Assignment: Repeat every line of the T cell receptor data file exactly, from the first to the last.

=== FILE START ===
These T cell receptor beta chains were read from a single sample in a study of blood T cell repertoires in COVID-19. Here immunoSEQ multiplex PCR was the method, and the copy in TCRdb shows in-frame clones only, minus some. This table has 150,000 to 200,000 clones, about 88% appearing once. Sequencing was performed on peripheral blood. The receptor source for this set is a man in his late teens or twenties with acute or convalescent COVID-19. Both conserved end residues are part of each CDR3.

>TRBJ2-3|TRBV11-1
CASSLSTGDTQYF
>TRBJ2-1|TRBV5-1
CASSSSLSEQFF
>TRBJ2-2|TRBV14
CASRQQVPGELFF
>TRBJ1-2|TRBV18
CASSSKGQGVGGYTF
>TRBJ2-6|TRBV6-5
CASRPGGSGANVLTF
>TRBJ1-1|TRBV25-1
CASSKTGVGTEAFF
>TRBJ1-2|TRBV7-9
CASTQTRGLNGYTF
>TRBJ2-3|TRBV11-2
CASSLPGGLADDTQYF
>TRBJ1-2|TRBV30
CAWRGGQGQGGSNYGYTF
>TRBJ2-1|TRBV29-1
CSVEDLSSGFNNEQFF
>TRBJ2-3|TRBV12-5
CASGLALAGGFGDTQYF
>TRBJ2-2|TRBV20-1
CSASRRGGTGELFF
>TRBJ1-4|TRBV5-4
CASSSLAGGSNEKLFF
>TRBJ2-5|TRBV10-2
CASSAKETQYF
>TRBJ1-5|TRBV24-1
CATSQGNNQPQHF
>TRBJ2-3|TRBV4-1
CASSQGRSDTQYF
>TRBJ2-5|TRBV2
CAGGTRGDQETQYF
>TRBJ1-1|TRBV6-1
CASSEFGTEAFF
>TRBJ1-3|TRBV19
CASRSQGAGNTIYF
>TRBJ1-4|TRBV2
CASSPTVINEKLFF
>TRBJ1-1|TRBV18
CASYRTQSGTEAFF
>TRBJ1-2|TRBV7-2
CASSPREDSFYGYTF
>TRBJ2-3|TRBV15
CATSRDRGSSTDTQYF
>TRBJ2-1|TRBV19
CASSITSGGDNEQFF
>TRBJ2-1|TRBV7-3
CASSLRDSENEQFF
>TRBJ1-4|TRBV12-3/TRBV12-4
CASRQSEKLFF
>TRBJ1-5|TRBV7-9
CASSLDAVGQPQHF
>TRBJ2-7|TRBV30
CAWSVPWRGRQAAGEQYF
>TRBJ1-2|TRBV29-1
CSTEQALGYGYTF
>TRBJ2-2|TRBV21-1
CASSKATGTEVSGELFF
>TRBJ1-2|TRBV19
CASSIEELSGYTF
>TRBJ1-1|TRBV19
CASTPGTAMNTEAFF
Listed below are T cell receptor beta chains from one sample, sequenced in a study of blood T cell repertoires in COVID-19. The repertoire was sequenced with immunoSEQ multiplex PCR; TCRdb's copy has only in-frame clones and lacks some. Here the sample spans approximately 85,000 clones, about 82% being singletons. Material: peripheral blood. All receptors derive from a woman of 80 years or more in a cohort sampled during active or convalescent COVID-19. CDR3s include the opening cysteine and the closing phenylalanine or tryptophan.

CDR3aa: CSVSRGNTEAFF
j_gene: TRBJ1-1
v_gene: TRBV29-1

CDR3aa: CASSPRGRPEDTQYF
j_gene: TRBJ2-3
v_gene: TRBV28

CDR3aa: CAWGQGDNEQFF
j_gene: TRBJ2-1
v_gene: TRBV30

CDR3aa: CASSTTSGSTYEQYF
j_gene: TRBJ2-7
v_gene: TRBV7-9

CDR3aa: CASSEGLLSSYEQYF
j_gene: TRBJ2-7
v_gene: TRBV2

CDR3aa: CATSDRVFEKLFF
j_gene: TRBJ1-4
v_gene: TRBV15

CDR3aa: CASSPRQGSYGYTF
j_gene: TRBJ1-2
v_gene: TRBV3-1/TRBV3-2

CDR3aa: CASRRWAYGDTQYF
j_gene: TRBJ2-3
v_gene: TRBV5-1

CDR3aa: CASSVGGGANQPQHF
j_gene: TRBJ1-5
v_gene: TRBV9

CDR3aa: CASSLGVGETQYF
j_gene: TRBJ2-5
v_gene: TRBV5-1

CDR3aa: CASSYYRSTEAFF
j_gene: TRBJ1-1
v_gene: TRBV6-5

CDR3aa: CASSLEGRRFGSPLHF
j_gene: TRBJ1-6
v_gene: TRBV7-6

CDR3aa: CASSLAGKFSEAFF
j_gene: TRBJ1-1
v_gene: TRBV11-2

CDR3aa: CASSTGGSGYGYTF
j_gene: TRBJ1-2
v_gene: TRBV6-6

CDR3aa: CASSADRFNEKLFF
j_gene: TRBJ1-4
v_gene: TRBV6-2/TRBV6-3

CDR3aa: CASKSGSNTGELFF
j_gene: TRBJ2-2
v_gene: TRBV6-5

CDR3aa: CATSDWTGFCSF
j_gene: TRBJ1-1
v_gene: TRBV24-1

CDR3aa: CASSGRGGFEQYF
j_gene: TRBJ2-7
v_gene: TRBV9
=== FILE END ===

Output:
These T cell receptor beta chains were read from a single sample in a study of blood T cell repertoires in COVID-19. Here immunoSEQ multiplex PCR was the method, and the copy in TCRdb shows in-frame clones only, minus some. This table has 150,000 to 200,000 clones, about 88% appearing once. Sequencing was performed on peripheral blood. The receptor source for this set is a man in his late teens or twenties with acute or convalescent COVID-19. Both conserved end residues are part of each CDR3.

>TRBJ2-3|TRBV11-1
CASSLSTGDTQYF
>TRBJ2-1|TRBV5-1
CASSSSLSEQFF
>TRBJ2-2|TRBV14
CASRQQVPGELFF
>TRBJ1-2|TRBV18
CASSSKGQGVGGYTF
>TRBJ2-6|TRBV6-5
CASRPGGSGANVLTF
>TRBJ1-1|TRBV25-1
CASSKTGVGTEAFF
>TRBJ1-2|TRBV7-9
CASTQTRGLNGYTF
>TRBJ2-3|TRBV11-2
CASSLPGGLADDTQYF
>TRBJ1-2|TRBV30
CAWRGGQGQGGSNYGYTF
>TRBJ2-1|TRBV29-1
CSVEDLSSGFNNEQFF
>TRBJ2-3|TRBV12-5
CASGLALAGGFGDTQYF
>TRBJ2-2|TRBV20-1
CSASRRGGTGELFF
>TRBJ1-4|TRBV5-4
CASSSLAGGSNEKLFF
>TRBJ2-5|TRBV10-2
CASSAKETQYF
>TRBJ1-5|TRBV24-1
CATSQGNNQPQHF
>TRBJ2-3|TRBV4-1
CASSQGRSDTQYF
>TRBJ2-5|TRBV2
CAGGTRGDQETQYF
>TRBJ1-1|TRBV6-1
CASSEFGTEAFF
>TRBJ1-3|TRBV19
CASRSQGAGNTIYF
>TRBJ1-4|TRBV2
CASSPTVINEKLFF
>TRBJ1-1|TRBV18
CASYRTQSGTEAFF
>TRBJ1-2|TRBV7-2
CASSPREDSFYGYTF
>TRBJ2-3|TRBV15
CATSRDRGSSTDTQYF
>TRBJ2-1|TRBV19
CASSITSGGDNEQFF
>TRBJ2-1|TRBV7-3
CASSLRDSENEQFF
>TRBJ1-4|TRBV12-3/TRBV12-4
CASRQSEKLFF
>TRBJ1-5|TRBV7-9
CASSLDAVGQPQHF
>TRBJ2-7|TRBV30
CAWSVPWRGRQAAGEQYF
>TRBJ1-2|TRBV29-1
CSTEQALGYGYTF
>TRBJ2-2|TRBV21-1
CASSKATGTEVSGELFF
>TRBJ1-2|TRBV19
CASSIEELSGYTF
>TRBJ1-1|TRBV19
CASTPGTAMNTEAFF
Listed below are T cell receptor beta chains from one sample, sequenced in a study of blood T cell repertoires in COVID-19. The repertoire was sequenced with immunoSEQ multiplex PCR; TCRdb's copy has only in-frame clones and lacks some. Here the sample spans approximately 85,000 clones, about 82% being singletons. Material: peripheral blood. All receptors derive from a woman of 80 years or more in a cohort sampled during active or convalescent COVID-19. CDR3s include the opening cysteine and the closing phenylalanine or tryptophan.

CDR3aa: CSVSRGNTEAFF
j_gene: TRBJ1-1
v_gene: TRBV29-1

CDR3aa: CASSPRGRPEDTQYF
j_gene: TRBJ2-3
v_gene: TRBV28

CDR3aa: CAWGQGDNEQFF
j_gene: TRBJ2-1
v_gene: TRBV30

CDR3aa: CASSTTSGSTYEQYF
j_gene: TRBJ2-7
v_gene: TRBV7-9

CDR3aa: CASSEGLLSSYEQYF
j_gene: TRBJ2-7
v_gene: TRBV2

CDR3aa: CATSDRVFEKLFF
j_gene: TRBJ1-4
v_gene: TRBV15

CDR3aa: CASSPRQGSYGYTF
j_gene: TRBJ1-2
v_gene: TRBV3-1/TRBV3-2

CDR3aa: CASRRWAYGDTQYF
j_gene: TRBJ2-3
v_gene: TRBV5-1

CDR3aa: CASSVGGGANQPQHF
j_gene: TRBJ1-5
v_gene: TRBV9

CDR3aa: CASSLGVGETQYF
j_gene: TRBJ2-5
v_gene: TRBV5-1

CDR3aa: CASSYYRSTEAFF
j_gene: TRBJ1-1
v_gene: TRBV6-5

CDR3aa: CASSLEGRRFGSPLHF
j_gene: TRBJ1-6
v_gene: TRBV7-6

CDR3aa: CASSLAGKFSEAFF
j_gene: TRBJ1-1
v_gene: TRBV11-2

CDR3aa: CASSTGGSGYGYTF
j_gene: TRBJ1-2
v_gene: TRBV6-6

CDR3aa: CASSADRFNEKLFF
j_gene: TRBJ1-4
v_gene: TRBV6-2/TRBV6-3

CDR3aa: CASKSGSNTGELFF
j_gene: TRBJ2-2
v_gene: TRBV6-5

CDR3aa: CATSDWTGFCSF
j_gene: TRBJ1-1
v_gene: TRBV24-1

CDR3aa: CASSGRGGFEQYF
j_gene: TRBJ2-7
v_gene: TRBV9